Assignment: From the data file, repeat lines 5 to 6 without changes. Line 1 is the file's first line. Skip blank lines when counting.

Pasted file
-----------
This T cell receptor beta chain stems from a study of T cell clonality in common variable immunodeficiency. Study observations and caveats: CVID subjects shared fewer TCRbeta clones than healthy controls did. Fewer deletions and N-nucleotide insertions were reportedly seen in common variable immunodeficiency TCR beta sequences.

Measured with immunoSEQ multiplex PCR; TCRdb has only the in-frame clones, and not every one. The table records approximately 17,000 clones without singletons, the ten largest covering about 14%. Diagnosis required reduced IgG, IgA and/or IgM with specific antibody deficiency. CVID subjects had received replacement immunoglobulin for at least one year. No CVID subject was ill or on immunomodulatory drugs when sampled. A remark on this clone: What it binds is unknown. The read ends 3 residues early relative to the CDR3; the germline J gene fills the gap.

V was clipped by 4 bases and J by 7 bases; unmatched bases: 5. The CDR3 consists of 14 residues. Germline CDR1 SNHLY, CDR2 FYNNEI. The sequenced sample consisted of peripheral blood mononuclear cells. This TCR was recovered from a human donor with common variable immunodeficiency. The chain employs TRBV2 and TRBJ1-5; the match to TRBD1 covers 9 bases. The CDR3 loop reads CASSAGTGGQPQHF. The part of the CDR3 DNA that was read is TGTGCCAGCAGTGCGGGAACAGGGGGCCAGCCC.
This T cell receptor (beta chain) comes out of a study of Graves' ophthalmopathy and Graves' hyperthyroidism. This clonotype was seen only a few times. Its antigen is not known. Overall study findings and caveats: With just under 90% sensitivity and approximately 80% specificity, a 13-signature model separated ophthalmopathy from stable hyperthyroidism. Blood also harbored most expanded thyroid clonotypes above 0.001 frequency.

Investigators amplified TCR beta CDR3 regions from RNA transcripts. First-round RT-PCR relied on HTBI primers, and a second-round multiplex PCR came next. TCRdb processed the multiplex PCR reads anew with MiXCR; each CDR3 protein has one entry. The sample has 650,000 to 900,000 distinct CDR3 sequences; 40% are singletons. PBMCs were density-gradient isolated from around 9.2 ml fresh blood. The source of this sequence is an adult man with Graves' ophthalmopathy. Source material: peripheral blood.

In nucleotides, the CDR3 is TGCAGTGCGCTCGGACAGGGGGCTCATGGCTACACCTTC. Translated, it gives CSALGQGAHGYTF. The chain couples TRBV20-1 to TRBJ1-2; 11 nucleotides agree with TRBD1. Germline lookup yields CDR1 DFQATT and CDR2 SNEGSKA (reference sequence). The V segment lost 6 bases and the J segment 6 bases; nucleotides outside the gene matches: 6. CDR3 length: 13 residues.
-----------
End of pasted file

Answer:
Investigators amplified TCR beta CDR3 regions from RNA transcripts. First-round RT-PCR relied on HTBI primers, and a second-round multiplex PCR came next. TCRdb processed the multiplex PCR reads anew with MiXCR; each CDR3 protein has one entry. The sample has 650,000 to 900,000 distinct CDR3 sequences; 40% are singletons. PBMCs were density-gradient isolated from around 9.2 ml fresh blood. The source of this sequence is an adult man with Graves' ophthalmopathy. Source material: peripheral blood.

In nucleotides, the CDR3 is TGCAGTGCGCTCGGACAGGGGGCTCATGGCTACACCTTC. Translated, it gives CSALGQGAHGYTF. The chain couples TRBV20-1 to TRBJ1-2; 11 nucleotides agree with TRBD1. Germline lookup yields CDR1 DFQATT and CDR2 SNEGSKA (reference sequence). The V segment lost 6 bases and the J segment 6 bases; nucleotides outside the gene matches: 6. CDR3 length: 13 residues.